Writing a Dance: Epistemology for Dance Research

Article excerpt

Introduction

Over several years the authors of this article have had intensive discussions to find common ground in the topic they both specialize in: dance. Egil Bakka is a Norwegian ethnochoreologist, specializing in Nordic traditional dance/folk dance; Gediminas Karoblis is a Lithuanian philosopher, specializing in phenomenology and ballroom dancing. Our starting point was a philosophical question about the notion of dance knowledge and a shared worry about the empirical basis for many academic works on dance that other colleagues have also pointed to (Hoerburger 1959; Lange 1983; Adshead-Lansdale 1994; Grau 1998; Farnell 1999; Fügedi 2003). Bakka then brought up the widespread reservation against the use of film/video for the documentation and analysis of dance.1 We continued with a wish to clarify to ourselves the epistemological basis for research in dance, and somewhere along the way we started writing this article. We experienced that a dialogue in which methodological issues in dance research were confronted with philosophical scrutiny brought about a number of interesting perspectives. We hope that our exercise may be of interest to a broader audience. The aim is to explore how our different disciplinary points of departure-philosophy and ethnochoreology-can be brought to interact in creating a deeper understanding of our topic, rather than comparing the disciplines or discussing their differences.

Our writing started out with Bakka innocently sketching a description of fieldwork in Numedal, Norway, which was meant to be an illustrative introduction. It was left as a rough draft. When we returned to revise it, we realized that it illustrated a number of epistemological problems that we had dealt with in the meantime; therefore, we leave it here in its "innocent" form and will return to it in the discussions towards the end of the article.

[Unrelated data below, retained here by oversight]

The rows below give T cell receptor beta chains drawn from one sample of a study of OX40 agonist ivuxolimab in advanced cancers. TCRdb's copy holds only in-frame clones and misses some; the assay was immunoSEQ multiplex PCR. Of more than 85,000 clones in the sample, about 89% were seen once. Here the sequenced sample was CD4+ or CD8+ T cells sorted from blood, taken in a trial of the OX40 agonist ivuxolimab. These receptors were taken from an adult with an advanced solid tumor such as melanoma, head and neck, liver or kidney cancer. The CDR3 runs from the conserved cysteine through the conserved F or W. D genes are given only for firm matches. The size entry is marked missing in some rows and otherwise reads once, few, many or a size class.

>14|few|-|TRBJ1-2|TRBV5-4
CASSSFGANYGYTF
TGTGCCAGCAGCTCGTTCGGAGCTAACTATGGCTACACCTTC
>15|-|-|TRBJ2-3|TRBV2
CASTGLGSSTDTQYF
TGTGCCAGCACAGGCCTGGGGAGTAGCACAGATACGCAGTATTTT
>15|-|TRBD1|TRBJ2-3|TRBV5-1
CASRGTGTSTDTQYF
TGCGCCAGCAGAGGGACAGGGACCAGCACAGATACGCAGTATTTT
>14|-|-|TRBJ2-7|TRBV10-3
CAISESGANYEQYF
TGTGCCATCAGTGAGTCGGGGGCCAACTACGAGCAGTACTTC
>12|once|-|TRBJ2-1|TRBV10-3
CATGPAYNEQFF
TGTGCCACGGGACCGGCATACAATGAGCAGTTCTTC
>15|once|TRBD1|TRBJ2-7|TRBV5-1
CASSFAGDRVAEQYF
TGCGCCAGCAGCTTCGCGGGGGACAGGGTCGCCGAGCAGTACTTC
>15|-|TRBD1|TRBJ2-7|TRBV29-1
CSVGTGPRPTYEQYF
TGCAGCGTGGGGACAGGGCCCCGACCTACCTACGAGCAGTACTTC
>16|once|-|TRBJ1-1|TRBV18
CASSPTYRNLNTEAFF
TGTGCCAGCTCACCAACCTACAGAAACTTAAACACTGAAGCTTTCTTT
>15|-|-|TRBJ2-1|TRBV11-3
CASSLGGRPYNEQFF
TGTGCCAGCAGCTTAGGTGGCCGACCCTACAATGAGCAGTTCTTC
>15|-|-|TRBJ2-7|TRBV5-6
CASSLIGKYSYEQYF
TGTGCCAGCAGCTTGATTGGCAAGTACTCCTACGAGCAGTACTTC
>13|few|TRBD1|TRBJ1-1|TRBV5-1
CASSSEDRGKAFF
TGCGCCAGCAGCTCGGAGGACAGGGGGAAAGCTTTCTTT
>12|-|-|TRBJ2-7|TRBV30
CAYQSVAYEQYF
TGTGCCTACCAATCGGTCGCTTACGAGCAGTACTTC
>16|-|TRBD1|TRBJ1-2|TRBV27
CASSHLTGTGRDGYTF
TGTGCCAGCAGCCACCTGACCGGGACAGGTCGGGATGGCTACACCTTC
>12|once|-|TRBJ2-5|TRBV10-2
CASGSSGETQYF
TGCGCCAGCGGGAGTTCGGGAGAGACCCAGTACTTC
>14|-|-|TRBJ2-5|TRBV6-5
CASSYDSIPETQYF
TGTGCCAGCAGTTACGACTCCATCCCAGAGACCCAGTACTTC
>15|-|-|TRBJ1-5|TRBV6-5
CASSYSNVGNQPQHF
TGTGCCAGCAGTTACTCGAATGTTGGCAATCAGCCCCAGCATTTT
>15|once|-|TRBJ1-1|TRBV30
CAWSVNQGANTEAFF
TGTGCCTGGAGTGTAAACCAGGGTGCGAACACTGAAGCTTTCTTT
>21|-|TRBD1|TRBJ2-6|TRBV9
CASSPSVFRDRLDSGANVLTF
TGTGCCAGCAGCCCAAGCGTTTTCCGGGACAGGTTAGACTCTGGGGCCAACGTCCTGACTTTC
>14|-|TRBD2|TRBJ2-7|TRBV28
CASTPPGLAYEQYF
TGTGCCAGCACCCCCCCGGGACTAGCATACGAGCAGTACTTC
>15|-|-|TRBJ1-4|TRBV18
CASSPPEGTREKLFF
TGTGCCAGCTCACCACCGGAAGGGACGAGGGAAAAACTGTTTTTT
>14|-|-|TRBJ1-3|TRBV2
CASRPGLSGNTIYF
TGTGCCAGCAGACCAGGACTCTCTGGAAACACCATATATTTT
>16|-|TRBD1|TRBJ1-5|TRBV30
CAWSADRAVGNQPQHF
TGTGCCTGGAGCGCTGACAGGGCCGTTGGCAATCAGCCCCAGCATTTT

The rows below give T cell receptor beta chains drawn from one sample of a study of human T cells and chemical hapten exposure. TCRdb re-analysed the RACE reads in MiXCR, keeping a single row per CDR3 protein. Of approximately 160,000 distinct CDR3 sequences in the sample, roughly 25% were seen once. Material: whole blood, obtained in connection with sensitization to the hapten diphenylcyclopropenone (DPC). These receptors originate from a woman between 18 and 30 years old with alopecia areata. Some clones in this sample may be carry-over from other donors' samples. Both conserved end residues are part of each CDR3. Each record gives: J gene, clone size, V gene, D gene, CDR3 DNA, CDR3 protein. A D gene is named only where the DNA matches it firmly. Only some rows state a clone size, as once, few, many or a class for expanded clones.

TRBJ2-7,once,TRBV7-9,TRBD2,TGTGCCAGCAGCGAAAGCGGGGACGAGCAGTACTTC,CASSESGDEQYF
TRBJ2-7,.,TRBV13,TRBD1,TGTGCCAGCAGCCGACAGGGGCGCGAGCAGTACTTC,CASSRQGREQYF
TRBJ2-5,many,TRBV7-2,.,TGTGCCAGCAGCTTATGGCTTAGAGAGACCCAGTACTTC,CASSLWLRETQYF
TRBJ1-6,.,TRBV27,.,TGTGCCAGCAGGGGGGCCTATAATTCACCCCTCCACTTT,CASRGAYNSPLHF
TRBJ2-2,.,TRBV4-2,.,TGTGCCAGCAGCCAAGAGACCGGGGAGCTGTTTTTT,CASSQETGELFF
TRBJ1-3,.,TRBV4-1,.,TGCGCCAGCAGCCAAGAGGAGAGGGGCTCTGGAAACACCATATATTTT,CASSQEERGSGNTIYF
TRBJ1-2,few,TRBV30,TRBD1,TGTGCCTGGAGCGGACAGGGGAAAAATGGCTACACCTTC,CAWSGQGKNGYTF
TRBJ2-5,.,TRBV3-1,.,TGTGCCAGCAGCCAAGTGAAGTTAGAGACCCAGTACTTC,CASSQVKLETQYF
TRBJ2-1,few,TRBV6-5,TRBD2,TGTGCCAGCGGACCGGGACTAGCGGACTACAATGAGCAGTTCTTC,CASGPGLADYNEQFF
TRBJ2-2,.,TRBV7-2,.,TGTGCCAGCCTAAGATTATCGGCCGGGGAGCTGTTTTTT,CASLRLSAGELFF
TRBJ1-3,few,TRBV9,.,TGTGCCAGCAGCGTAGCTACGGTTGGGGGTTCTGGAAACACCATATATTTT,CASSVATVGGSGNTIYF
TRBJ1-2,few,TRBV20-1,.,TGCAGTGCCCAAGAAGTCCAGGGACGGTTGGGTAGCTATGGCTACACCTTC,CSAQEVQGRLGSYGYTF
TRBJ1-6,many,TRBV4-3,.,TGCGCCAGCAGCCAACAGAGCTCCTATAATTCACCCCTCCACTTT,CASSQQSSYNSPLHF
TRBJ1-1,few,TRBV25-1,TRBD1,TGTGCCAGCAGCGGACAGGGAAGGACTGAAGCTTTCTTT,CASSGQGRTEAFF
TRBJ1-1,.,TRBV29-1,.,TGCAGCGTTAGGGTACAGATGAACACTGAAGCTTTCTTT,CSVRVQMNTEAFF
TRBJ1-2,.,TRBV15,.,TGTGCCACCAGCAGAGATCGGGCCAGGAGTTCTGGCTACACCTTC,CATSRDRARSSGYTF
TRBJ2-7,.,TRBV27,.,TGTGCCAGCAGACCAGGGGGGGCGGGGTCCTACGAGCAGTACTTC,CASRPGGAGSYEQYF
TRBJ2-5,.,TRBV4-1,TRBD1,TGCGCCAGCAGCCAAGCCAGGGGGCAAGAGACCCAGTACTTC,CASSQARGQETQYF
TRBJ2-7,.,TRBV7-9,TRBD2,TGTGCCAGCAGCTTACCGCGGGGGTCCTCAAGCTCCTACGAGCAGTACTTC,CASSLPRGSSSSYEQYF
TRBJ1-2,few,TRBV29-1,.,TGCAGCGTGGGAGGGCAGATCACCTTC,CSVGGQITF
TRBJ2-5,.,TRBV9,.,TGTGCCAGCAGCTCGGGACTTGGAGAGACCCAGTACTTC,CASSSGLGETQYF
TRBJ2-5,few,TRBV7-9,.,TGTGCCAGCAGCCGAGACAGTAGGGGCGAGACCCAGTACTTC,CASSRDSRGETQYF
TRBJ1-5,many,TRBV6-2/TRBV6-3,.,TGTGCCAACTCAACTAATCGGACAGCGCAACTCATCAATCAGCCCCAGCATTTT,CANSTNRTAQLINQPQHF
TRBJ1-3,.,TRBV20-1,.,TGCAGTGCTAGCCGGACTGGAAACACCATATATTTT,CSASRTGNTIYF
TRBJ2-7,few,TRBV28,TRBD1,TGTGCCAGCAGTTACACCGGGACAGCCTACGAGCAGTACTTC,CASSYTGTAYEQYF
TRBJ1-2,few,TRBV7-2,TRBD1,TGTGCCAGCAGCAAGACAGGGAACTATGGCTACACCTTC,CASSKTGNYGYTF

Ethnochoreological fieldwork in Numedal, November 1985

Egil Bakka's description, based on fieldnotes from 1985, was as follows:

The musicians on the stage are playing the third dance this evening, a reinlender,2 and the dance floor of the little countryside community house in eastern Norway is filled with dancers, mostly in their sixties and seventies. They are back in the arena where they picked up the art of dancing as teenagers. It was a necessity for them to master social dancing to be part of the social life in the small community, and no teaching of this repertoire was offered. What they picked up has served them well through life, and it still comes in handy at weddings and at dance parties for their age group. The dancers typically know six or seven such dances, called by local names, including vals, springar, hamburg, rei(n)lender, masurka, fokstrot, and tango.3

Numedal is, according to Bakka, one of those places where the fairly square, conventional structure of the reinlender seems to have been broken up and changed into a free flow of elements. The conventional structure has two bars of promenade (four beats-i.e., two step periods of two beats each) and two bars of turning (four beats); these two elements are repeated again and again in strict accordance with the musical periods.4 The free flow of elements can consist of step patterns covering three beats, which immediately breaks up the regularity. The promenade then becomes longer than two bars and often then becomes quite freely improvised, as is also the case for the length of the turning (Bakka et al. 1987:5). In our dance event, most of the dancers do this freely improvised version, but one couple in their nineties do the dance with the conventional square structure (16 mm film, "Nore og Uvdal," 1985, Rff archives). Two couples choose to change to totally different techniques of dancing for a while. One technique has a separate name, steger.5 A "young" couple in their early fifties starts doing some swing or rock-'n'-roll motives as a variation (filming logs 1985, Rff archives) (figure 1). …